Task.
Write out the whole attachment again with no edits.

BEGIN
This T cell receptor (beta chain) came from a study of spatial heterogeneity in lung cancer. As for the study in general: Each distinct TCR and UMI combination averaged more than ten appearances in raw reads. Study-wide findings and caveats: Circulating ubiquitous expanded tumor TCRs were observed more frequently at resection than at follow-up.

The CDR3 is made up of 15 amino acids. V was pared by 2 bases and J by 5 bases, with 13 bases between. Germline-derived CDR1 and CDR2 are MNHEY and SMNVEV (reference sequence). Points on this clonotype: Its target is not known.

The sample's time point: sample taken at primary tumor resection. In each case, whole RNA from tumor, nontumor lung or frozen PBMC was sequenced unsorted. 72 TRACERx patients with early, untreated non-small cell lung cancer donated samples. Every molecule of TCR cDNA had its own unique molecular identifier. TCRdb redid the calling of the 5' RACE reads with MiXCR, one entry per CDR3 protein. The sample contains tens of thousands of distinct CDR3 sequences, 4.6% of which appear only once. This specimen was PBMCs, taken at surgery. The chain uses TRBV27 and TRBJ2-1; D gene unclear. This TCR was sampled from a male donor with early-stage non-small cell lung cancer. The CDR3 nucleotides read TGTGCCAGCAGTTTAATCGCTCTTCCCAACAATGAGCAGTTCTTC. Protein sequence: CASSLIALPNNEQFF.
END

This T cell receptor (beta chain) came from a study of spatial heterogeneity in lung cancer. As for the study in general: Each distinct TCR and UMI combination averaged more than ten appearances in raw reads. Study-wide findings and caveats: Circulating ubiquitous expanded tumor TCRs were observed more frequently at resection than at follow-up.

The CDR3 is made up of 15 amino acids. V was pared by 2 bases and J by 5 bases, with 13 bases between. Germline-derived CDR1 and CDR2 are MNHEY and SMNVEV (reference sequence). Points on this clonotype: Its target is not known.

The sample's time point: sample taken at primary tumor resection. In each case, whole RNA from tumor, nontumor lung or frozen PBMC was sequenced unsorted. 72 TRACERx patients with early, untreated non-small cell lung cancer donated samples. Every molecule of TCR cDNA had its own unique molecular identifier. TCRdb redid the calling of the 5' RACE reads with MiXCR, one entry per CDR3 protein. The sample contains tens of thousands of distinct CDR3 sequences, 4.6% of which appear only once. This specimen was PBMCs, taken at surgery. The chain uses TRBV27 and TRBJ2-1; D gene unclear. This TCR was sampled from a male donor with early-stage non-small cell lung cancer. The CDR3 nucleotides read TGTGCCAGCAGTTTAATCGCTCTTCCCAACAATGAGCAGTTCTTC. Protein sequence: CASSLIALPNNEQFF.